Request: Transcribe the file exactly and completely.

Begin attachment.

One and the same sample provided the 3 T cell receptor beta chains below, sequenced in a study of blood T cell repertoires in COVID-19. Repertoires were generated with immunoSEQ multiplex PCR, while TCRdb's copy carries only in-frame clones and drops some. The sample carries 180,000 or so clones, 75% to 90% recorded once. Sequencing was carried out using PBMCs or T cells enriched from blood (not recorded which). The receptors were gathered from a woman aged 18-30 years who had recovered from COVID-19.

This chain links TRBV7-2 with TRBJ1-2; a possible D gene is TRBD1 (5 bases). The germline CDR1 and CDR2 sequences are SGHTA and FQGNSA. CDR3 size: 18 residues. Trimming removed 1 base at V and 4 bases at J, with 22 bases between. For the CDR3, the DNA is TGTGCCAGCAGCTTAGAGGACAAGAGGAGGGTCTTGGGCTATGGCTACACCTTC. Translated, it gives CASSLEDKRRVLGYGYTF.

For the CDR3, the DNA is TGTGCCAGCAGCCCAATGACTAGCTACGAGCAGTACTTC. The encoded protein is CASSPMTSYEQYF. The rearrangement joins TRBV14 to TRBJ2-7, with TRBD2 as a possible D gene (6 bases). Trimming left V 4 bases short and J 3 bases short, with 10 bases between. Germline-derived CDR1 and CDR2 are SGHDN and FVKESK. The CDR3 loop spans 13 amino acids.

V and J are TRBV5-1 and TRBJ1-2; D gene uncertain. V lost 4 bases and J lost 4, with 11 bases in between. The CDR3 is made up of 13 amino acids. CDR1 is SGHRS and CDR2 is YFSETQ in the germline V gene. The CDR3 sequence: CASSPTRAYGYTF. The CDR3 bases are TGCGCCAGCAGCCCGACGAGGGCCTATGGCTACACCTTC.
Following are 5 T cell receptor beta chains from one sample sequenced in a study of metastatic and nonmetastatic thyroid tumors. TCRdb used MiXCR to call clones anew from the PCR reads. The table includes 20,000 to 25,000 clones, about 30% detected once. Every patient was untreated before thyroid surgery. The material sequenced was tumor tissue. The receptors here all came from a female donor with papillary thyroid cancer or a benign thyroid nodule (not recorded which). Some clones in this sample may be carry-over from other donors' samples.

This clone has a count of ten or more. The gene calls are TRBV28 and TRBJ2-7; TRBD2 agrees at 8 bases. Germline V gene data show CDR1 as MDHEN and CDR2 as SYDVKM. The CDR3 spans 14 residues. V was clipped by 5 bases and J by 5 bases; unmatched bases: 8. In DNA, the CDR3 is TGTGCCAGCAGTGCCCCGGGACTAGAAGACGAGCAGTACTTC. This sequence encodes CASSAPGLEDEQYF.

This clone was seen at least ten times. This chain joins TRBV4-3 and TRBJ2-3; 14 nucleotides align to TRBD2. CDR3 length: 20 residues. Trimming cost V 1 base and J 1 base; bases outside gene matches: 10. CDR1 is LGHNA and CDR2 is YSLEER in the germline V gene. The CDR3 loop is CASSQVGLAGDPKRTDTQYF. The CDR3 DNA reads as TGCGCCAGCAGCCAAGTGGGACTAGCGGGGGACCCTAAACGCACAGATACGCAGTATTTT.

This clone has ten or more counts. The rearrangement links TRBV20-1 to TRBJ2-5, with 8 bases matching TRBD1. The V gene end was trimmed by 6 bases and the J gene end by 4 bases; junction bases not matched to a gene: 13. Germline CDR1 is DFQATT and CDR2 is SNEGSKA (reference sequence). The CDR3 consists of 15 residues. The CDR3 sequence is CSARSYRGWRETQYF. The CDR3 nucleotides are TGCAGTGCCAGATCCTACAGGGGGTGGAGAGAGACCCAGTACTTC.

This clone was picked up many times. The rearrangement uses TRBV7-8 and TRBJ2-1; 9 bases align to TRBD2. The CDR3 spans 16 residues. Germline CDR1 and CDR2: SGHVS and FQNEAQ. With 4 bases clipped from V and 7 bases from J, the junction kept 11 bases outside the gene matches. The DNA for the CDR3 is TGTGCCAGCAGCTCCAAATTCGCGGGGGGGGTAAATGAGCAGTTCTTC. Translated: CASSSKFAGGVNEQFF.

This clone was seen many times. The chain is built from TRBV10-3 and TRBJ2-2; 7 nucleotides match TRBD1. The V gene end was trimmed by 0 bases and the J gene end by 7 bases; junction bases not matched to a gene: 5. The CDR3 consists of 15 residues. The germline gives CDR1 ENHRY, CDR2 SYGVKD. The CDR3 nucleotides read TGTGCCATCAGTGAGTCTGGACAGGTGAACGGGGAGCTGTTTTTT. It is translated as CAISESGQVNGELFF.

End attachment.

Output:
One and the same sample provided the 3 T cell receptor beta chains below, sequenced in a study of blood T cell repertoires in COVID-19. Repertoires were generated with immunoSEQ multiplex PCR, while TCRdb's copy carries only in-frame clones and drops some. The sample carries 180,000 or so clones, 75% to 90% recorded once. Sequencing was carried out using PBMCs or T cells enriched from blood (not recorded which). The receptors were gathered from a woman aged 18-30 years who had recovered from COVID-19.

This chain links TRBV7-2 with TRBJ1-2; a possible D gene is TRBD1 (5 bases). The germline CDR1 and CDR2 sequences are SGHTA and FQGNSA. CDR3 size: 18 residues. Trimming removed 1 base at V and 4 bases at J, with 22 bases between. For the CDR3, the DNA is TGTGCCAGCAGCTTAGAGGACAAGAGGAGGGTCTTGGGCTATGGCTACACCTTC. Translated, it gives CASSLEDKRRVLGYGYTF.

For the CDR3, the DNA is TGTGCCAGCAGCCCAATGACTAGCTACGAGCAGTACTTC. The encoded protein is CASSPMTSYEQYF. The rearrangement joins TRBV14 to TRBJ2-7, with TRBD2 as a possible D gene (6 bases). Trimming left V 4 bases short and J 3 bases short, with 10 bases between. Germline-derived CDR1 and CDR2 are SGHDN and FVKESK. The CDR3 loop spans 13 amino acids.

V and J are TRBV5-1 and TRBJ1-2; D gene uncertain. V lost 4 bases and J lost 4, with 11 bases in between. The CDR3 is made up of 13 amino acids. CDR1 is SGHRS and CDR2 is YFSETQ in the germline V gene. The CDR3 sequence: CASSPTRAYGYTF. The CDR3 bases are TGCGCCAGCAGCCCGACGAGGGCCTATGGCTACACCTTC.
Following are 5 T cell receptor beta chains from one sample sequenced in a study of metastatic and nonmetastatic thyroid tumors. TCRdb used MiXCR to call clones anew from the PCR reads. The table includes 20,000 to 25,000 clones, about 30% detected once. Every patient was untreated before thyroid surgery. The material sequenced was tumor tissue. The receptors here all came from a female donor with papillary thyroid cancer or a benign thyroid nodule (not recorded which). Some clones in this sample may be carry-over from other donors' samples.

This clone has a count of ten or more. The gene calls are TRBV28 and TRBJ2-7; TRBD2 agrees at 8 bases. Germline V gene data show CDR1 as MDHEN and CDR2 as SYDVKM. The CDR3 spans 14 residues. V was clipped by 5 bases and J by 5 bases; unmatched bases: 8. In DNA, the CDR3 is TGTGCCAGCAGTGCCCCGGGACTAGAAGACGAGCAGTACTTC. This sequence encodes CASSAPGLEDEQYF.

This clone was seen at least ten times. This chain joins TRBV4-3 and TRBJ2-3; 14 nucleotides align to TRBD2. CDR3 length: 20 residues. Trimming cost V 1 base and J 1 base; bases outside gene matches: 10. CDR1 is LGHNA and CDR2 is YSLEER in the germline V gene. The CDR3 loop is CASSQVGLAGDPKRTDTQYF. The CDR3 DNA reads as TGCGCCAGCAGCCAAGTGGGACTAGCGGGGGACCCTAAACGCACAGATACGCAGTATTTT.

This clone has ten or more counts. The rearrangement links TRBV20-1 to TRBJ2-5, with 8 bases matching TRBD1. The V gene end was trimmed by 6 bases and the J gene end by 4 bases; junction bases not matched to a gene: 13. Germline CDR1 is DFQATT and CDR2 is SNEGSKA (reference sequence). The CDR3 consists of 15 residues. The CDR3 sequence is CSARSYRGWRETQYF. The CDR3 nucleotides are TGCAGTGCCAGATCCTACAGGGGGTGGAGAGAGACCCAGTACTTC.

This clone was picked up many times. The rearrangement uses TRBV7-8 and TRBJ2-1; 9 bases align to TRBD2. The CDR3 spans 16 residues. Germline CDR1 and CDR2: SGHVS and FQNEAQ. With 4 bases clipped from V and 7 bases from J, the junction kept 11 bases outside the gene matches. The DNA for the CDR3 is TGTGCCAGCAGCTCCAAATTCGCGGGGGGGGTAAATGAGCAGTTCTTC. Translated: CASSSKFAGGVNEQFF.

This clone was seen many times. The chain is built from TRBV10-3 and TRBJ2-2; 7 nucleotides match TRBD1. The V gene end was trimmed by 0 bases and the J gene end by 7 bases; junction bases not matched to a gene: 5. The CDR3 consists of 15 residues. The germline gives CDR1 ENHRY, CDR2 SYGVKD. The CDR3 nucleotides read TGTGCCATCAGTGAGTCTGGACAGGTGAACGGGGAGCTGTTTTTT. It is translated as CAISESGQVNGELFF.